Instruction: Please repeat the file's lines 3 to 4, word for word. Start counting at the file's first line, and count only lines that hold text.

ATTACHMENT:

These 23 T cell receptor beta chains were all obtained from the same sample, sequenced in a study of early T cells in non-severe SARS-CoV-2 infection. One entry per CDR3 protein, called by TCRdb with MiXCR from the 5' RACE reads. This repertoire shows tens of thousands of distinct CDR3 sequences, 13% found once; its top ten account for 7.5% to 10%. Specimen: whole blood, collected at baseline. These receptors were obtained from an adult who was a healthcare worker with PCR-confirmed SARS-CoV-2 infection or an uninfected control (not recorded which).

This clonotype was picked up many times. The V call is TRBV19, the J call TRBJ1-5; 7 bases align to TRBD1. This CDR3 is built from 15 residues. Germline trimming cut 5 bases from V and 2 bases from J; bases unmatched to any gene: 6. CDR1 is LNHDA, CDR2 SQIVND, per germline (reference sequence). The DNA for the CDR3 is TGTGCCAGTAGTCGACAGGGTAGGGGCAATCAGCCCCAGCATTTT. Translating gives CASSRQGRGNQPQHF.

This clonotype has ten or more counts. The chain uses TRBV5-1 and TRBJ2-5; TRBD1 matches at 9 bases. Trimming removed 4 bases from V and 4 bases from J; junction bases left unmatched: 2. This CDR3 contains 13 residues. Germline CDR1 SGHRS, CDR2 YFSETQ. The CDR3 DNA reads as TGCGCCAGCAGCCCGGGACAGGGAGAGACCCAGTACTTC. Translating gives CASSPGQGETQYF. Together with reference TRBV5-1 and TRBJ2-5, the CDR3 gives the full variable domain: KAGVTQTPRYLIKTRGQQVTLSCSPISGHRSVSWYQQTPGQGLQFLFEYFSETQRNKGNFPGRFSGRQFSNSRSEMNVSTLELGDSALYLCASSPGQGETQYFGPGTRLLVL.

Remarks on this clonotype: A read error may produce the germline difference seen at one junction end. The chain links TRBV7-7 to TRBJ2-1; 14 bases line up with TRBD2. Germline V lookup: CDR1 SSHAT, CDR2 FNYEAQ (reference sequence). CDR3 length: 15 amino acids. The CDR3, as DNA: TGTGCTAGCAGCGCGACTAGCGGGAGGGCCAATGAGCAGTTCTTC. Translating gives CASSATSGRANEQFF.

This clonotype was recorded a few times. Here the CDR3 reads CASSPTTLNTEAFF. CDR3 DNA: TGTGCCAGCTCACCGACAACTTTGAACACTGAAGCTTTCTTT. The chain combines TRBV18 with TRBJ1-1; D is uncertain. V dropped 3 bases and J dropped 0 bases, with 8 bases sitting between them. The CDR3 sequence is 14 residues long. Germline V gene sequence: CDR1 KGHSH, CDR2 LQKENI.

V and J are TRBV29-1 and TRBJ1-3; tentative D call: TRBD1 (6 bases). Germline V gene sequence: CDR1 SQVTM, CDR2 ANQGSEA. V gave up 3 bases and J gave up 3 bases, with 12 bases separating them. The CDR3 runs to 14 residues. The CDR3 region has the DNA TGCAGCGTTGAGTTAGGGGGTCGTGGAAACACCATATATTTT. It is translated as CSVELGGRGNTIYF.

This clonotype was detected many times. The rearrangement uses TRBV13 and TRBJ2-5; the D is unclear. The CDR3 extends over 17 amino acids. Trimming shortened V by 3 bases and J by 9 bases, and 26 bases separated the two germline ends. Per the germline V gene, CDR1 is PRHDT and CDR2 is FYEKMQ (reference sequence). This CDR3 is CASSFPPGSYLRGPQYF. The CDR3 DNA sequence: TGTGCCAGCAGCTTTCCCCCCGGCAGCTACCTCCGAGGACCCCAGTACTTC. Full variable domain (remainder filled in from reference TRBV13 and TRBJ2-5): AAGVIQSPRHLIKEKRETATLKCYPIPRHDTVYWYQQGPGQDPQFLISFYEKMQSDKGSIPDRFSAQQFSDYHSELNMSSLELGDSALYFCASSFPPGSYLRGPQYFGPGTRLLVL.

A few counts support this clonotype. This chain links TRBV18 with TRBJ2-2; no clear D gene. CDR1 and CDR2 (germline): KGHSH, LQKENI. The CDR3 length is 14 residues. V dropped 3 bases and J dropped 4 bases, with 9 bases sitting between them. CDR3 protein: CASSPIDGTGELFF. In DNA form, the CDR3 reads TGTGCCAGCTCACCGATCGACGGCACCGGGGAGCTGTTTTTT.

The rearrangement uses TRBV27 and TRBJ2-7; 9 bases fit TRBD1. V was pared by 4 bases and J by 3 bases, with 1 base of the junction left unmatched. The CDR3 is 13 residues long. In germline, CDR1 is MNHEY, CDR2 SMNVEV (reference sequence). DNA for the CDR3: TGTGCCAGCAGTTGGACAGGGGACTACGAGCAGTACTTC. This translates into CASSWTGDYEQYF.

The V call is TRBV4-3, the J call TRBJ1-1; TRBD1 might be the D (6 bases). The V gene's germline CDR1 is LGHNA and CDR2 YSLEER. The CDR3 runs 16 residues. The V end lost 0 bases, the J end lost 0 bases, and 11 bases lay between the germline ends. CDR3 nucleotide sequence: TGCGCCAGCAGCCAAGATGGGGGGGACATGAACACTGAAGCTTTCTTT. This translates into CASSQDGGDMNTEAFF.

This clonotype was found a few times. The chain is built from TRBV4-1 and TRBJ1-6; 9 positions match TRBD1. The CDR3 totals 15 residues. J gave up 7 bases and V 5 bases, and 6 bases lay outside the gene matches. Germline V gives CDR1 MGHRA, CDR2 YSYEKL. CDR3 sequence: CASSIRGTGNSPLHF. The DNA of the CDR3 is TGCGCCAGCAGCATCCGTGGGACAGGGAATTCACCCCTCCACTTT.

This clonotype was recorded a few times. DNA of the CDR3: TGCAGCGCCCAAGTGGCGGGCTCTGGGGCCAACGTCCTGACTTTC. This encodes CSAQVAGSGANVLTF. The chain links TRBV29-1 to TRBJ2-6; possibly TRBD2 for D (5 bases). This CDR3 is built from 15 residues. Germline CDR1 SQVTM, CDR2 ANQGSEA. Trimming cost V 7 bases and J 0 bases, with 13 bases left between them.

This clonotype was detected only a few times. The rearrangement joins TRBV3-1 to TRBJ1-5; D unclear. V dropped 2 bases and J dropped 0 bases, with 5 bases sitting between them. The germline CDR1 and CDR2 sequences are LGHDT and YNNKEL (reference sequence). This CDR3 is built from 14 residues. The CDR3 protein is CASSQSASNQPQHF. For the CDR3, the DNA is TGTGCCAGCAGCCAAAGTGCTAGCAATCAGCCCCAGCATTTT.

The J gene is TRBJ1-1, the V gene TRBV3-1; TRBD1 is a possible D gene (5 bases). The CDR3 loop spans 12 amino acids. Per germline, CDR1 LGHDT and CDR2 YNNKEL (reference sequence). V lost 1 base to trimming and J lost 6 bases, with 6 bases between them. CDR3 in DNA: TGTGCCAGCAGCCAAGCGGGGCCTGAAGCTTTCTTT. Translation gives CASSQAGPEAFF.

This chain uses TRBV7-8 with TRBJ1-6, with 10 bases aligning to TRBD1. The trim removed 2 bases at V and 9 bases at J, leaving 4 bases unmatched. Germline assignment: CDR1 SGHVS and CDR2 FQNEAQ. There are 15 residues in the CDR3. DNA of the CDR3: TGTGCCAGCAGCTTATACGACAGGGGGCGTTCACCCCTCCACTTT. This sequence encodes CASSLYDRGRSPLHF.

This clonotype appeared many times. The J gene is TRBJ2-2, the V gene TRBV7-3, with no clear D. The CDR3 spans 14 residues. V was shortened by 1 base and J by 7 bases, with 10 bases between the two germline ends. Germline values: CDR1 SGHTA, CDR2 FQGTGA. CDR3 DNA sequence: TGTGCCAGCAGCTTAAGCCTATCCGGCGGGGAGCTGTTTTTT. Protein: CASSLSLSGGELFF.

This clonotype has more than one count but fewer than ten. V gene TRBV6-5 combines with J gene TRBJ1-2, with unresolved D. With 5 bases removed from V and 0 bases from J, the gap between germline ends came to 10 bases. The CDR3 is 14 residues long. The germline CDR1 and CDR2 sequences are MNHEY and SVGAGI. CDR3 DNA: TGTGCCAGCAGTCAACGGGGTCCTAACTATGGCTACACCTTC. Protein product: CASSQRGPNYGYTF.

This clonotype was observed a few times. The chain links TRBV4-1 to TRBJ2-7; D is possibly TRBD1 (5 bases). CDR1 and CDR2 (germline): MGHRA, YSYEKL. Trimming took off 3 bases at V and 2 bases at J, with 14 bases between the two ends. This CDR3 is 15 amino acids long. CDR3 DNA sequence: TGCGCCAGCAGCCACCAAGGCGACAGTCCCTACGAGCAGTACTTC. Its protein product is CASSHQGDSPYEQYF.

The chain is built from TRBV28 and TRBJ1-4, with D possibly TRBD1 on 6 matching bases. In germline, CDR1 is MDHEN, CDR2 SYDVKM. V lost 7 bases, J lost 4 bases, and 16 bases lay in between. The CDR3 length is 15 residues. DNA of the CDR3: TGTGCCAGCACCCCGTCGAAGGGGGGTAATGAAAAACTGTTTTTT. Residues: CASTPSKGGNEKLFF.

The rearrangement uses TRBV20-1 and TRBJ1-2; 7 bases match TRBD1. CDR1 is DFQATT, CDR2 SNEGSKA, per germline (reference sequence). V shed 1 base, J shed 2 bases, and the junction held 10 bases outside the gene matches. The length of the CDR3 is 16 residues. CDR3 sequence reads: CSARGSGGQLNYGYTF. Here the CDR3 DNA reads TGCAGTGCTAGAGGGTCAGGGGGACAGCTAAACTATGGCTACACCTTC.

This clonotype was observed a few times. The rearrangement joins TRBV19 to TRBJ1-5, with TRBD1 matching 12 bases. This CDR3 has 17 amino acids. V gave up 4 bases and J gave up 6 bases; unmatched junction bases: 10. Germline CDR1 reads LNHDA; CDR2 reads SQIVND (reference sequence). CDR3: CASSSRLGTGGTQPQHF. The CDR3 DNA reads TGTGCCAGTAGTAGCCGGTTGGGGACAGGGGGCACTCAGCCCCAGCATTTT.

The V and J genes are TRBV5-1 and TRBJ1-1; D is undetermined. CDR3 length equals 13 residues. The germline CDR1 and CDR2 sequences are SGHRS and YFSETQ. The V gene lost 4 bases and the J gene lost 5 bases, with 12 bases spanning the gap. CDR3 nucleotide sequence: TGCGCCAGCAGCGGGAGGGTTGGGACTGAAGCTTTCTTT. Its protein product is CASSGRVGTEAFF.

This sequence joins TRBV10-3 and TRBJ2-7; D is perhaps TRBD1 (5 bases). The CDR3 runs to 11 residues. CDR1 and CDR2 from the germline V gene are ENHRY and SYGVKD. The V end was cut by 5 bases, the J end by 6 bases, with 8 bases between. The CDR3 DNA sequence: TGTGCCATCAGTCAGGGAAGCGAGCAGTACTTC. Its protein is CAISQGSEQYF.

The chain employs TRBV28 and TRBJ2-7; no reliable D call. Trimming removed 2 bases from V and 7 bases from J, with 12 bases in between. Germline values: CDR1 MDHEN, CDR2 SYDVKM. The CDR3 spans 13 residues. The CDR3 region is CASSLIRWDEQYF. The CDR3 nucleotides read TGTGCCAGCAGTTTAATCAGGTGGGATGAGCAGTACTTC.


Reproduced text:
This clonotype has ten or more counts. The chain uses TRBV5-1 and TRBJ2-5; TRBD1 matches at 9 bases. Trimming removed 4 bases from V and 4 bases from J; junction bases left unmatched: 2. This CDR3 contains 13 residues. Germline CDR1 SGHRS, CDR2 YFSETQ. The CDR3 DNA reads as TGCGCCAGCAGCCCGGGACAGGGAGAGACCCAGTACTTC. Translating gives CASSPGQGETQYF. Together with reference TRBV5-1 and TRBJ2-5, the CDR3 gives the full variable domain: KAGVTQTPRYLIKTRGQQVTLSCSPISGHRSVSWYQQTPGQGLQFLFEYFSETQRNKGNFPGRFSGRQFSNSRSEMNVSTLELGDSALYLCASSPGQGETQYFGPGTRLLVL.

Remarks on this clonotype: A read error may produce the germline difference seen at one junction end. The chain links TRBV7-7 to TRBJ2-1; 14 bases line up with TRBD2. Germline V lookup: CDR1 SSHAT, CDR2 FNYEAQ (reference sequence). CDR3 length: 15 amino acids. The CDR3, as DNA: TGTGCTAGCAGCGCGACTAGCGGGAGGGCCAATGAGCAGTTCTTC. Translating gives CASSATSGRANEQFF.